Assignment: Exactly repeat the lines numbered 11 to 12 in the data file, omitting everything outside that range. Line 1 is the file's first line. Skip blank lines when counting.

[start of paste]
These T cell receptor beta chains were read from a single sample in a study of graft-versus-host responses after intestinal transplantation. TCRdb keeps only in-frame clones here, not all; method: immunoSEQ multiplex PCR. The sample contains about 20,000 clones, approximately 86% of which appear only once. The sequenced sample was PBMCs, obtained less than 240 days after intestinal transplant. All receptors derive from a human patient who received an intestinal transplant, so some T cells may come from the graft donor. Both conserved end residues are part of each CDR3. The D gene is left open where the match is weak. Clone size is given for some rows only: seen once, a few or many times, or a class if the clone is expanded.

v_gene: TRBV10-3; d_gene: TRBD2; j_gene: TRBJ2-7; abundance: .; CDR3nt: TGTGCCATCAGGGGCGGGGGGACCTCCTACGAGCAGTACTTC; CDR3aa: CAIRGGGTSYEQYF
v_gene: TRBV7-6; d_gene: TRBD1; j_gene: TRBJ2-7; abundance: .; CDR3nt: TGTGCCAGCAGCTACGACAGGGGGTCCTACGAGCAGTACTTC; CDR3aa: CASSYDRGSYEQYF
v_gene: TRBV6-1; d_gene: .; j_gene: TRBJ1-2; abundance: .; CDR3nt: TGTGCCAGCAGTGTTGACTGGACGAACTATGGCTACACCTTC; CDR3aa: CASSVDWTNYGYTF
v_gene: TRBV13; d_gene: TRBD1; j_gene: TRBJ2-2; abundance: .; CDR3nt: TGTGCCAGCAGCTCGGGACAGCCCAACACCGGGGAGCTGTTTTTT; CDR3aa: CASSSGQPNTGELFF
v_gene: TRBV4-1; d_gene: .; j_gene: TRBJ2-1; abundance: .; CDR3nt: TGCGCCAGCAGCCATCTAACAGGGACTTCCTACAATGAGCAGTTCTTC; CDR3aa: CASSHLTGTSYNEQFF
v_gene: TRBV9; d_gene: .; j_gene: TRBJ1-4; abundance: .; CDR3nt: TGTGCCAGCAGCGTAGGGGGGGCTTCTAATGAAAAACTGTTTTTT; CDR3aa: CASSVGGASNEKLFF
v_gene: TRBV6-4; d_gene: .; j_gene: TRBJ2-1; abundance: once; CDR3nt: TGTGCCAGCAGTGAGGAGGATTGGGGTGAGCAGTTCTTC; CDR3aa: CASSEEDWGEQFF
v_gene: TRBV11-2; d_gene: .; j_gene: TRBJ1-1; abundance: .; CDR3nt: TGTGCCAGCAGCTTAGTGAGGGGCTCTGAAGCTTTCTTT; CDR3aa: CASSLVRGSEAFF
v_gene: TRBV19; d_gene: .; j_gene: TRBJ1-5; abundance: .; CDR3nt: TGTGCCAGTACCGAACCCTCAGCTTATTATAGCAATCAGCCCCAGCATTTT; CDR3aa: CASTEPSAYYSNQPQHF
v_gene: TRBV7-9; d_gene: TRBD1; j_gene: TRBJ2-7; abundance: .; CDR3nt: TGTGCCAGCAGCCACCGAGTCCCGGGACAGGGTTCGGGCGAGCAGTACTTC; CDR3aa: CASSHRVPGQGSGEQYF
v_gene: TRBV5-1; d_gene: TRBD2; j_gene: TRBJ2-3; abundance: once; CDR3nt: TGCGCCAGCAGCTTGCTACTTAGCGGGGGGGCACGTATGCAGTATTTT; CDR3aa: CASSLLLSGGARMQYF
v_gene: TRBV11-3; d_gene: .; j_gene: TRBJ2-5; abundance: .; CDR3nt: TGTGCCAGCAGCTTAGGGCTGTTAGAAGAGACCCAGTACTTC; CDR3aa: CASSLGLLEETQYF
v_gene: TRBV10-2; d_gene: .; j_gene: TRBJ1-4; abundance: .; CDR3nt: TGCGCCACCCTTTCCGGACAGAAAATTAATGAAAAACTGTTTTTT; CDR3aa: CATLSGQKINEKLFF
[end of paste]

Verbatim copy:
v_gene: TRBV7-9; d_gene: TRBD1; j_gene: TRBJ2-7; abundance: .; CDR3nt: TGTGCCAGCAGCCACCGAGTCCCGGGACAGGGTTCGGGCGAGCAGTACTTC; CDR3aa: CASSHRVPGQGSGEQYF
v_gene: TRBV5-1; d_gene: TRBD2; j_gene: TRBJ2-3; abundance: once; CDR3nt: TGCGCCAGCAGCTTGCTACTTAGCGGGGGGGCACGTATGCAGTATTTT; CDR3aa: CASSLLLSGGARMQYF